Passengers stand next to their buses as they wait in a queue to board onto ferry boats to sail to Samar island in December 2014. (Photo credit: TED ALJIBE/AFP/Getty Images)

Au Soriano worked in the corporate telecommunications world for decades before she became an entrepreneur. She always wanted to start her own business, but until 2013, she wasn’t sure what type of company that would be. Then she decided to leave the corporate world and strike out on her own.

Soriano holds a degree in electronics and communications engineering and was head of strategic business development at Smart Communications, Inc. when she made the move.

“Women are not taken very seriously when it comes to technology roles,” Soriano said. “In the Philippines, CEOs and high-level officials of telco companies are male. I was already VP-level when I was with Smart, so I thought, ‘What’s the next move for me, career-wise?’ Aside from the fact that the telco industry is going to change drastically, I thought as a female, I can only get so far. The only way for me to be a true leader in a certain company or certain industry is to do it myself.”

When considering potential problems to solve as an entrepreneur, Soriano drew on personal experience. Like many Filipinos, she had relied in the past on long-distance bus services to get around the country. But the industry hadn’t changed much in recent years. In fact, it hadn’t progressed much in decades. People had to line up in advance of their trips, waiting hours to purchase tickets. Soriano said long-distance bus trips are in high demand among students and workers in Manila who visit their families in different provinces, as well as travelers looking for affordable ways to get around the country.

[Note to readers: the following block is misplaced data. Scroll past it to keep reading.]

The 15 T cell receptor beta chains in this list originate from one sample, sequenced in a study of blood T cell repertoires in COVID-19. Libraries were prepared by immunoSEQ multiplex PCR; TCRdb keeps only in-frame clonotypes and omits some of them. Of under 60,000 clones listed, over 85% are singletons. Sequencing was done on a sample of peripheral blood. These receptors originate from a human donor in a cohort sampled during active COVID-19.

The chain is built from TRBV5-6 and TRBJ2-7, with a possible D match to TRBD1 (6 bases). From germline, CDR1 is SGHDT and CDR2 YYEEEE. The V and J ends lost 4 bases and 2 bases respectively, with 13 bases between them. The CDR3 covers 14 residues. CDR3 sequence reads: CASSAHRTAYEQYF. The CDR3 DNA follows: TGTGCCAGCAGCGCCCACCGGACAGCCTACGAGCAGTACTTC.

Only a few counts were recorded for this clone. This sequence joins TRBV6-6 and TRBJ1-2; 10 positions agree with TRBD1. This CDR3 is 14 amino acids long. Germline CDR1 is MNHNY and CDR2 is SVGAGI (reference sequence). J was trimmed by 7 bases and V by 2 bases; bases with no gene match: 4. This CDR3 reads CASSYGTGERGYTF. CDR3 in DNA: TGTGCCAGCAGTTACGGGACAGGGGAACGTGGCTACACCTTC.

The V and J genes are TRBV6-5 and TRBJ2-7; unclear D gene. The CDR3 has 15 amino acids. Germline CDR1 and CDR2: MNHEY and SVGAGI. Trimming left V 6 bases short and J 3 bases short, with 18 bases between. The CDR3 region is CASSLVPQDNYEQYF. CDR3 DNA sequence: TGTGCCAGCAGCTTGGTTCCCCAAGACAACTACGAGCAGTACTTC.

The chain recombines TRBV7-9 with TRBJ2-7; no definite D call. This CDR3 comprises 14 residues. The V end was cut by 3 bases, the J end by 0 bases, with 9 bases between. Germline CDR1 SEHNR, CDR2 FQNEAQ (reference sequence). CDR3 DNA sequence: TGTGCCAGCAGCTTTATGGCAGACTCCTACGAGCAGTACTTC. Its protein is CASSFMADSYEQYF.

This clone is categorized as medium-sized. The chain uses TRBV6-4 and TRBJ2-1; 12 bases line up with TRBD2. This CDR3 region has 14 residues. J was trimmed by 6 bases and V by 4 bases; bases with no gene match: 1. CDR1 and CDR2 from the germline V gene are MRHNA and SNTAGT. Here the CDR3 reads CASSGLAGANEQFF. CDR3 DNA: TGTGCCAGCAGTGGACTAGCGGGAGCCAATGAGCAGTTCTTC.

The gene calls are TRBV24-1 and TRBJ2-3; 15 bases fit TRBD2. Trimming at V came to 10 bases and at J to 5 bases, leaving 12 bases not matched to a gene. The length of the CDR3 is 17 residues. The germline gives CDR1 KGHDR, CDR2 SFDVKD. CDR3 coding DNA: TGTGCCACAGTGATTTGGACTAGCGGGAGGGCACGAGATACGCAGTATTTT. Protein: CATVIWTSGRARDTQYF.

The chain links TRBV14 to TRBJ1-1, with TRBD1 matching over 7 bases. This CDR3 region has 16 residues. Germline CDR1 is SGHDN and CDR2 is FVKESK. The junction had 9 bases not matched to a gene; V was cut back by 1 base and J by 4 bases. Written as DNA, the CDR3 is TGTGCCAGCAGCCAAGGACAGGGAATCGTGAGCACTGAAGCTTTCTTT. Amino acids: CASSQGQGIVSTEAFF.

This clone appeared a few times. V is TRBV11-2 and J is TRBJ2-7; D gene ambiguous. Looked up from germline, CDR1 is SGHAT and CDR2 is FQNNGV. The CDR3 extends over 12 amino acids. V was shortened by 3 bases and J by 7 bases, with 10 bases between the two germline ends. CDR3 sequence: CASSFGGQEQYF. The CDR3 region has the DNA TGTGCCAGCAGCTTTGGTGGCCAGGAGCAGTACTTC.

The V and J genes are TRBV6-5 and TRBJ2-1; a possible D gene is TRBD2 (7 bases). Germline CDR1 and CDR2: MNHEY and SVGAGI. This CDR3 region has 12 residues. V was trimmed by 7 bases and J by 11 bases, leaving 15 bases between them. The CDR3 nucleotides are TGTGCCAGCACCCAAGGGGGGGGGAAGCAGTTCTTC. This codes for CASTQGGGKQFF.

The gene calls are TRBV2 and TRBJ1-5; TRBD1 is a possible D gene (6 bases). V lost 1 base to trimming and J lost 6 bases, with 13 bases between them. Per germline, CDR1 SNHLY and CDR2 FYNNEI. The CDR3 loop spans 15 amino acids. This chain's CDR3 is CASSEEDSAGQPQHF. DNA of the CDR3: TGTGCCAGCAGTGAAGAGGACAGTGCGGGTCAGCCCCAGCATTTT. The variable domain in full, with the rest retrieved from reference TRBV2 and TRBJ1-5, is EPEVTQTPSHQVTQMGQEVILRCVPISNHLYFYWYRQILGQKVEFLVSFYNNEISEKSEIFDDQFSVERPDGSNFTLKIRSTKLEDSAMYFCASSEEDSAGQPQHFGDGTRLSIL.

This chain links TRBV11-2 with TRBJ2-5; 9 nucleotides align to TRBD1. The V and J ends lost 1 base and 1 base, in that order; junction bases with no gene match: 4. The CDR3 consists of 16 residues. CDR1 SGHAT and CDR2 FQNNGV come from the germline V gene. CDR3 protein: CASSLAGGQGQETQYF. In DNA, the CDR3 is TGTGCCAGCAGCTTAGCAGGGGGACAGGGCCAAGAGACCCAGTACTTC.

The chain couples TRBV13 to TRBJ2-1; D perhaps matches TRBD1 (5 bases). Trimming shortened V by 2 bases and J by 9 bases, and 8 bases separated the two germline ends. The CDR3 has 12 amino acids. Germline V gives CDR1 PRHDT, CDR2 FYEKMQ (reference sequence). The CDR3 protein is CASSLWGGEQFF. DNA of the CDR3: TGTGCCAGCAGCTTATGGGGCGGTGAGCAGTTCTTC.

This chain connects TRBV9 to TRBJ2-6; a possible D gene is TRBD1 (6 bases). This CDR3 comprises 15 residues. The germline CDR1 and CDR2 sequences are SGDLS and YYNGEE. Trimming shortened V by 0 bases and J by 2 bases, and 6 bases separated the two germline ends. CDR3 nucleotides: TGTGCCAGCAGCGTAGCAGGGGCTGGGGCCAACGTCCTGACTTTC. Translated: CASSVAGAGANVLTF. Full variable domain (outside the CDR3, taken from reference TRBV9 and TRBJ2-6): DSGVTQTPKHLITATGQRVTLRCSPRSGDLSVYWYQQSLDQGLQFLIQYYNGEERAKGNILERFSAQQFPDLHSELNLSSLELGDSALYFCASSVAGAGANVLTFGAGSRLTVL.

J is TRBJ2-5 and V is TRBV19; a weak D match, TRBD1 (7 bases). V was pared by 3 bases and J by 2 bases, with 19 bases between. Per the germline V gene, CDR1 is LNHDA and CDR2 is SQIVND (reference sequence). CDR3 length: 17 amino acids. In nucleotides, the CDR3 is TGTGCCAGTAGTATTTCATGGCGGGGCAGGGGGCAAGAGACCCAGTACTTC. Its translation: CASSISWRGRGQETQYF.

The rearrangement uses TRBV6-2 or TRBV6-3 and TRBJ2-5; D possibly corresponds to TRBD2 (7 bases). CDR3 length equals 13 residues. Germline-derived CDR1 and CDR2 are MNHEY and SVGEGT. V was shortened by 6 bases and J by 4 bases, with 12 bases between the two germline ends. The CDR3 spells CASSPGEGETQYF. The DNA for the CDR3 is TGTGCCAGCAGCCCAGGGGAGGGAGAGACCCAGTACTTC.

“When I was younger, we were taking the bus a lot. In 2012, I was surprised that the way we traveled 30 years ago is still the same way people travel now, despite the fact that the people who are lining up for these bus tickets would have smartphones in their hands, they would have tablets, and they’re lining up for tickets,” Soriano said.

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Soriano founded PinoyTravel in 2013 after applying and being accepted to the IdeaSpace Foundation’s incubator program. The company offers an online reservation platform for long-distance bus travel. PinoyTravel has since expanded to include ferry service as well.

An industry in need of an upgrade

Although online ticketing itself isn’t a novel concept and is common in countries such as the U.S. and Singapore, it hadn’t yet caught on in the Philippines. Soriano said that the bus companies, many of which are owned by families that have been in the long-distance travel business for generations, were reluctant to embrace online ticketing. But she was determined to get through to them.

Soriano credits IdeaSpace with giving PinoyTravel the credibility it needed to land meetings with the heads of the bus companies. But she also used her years of corporate experience to persuade them to try her platform. Her tenure as an executive with Smart Communications, Globe Telecom and Bayan Telecommunications reassured executives who were wary of startup proposals.

“I think my being a former corporate person helps in terms of how I carry myself, how I talk to them. And of course, saying I was part of IdeaSpace, it made me look bigger than I actually was,” she said, laughing. “I think it opened doors for me, as opposed to a developer guy who’s in shorts and rubber shoes trying to get an appointment with a bus company owner.”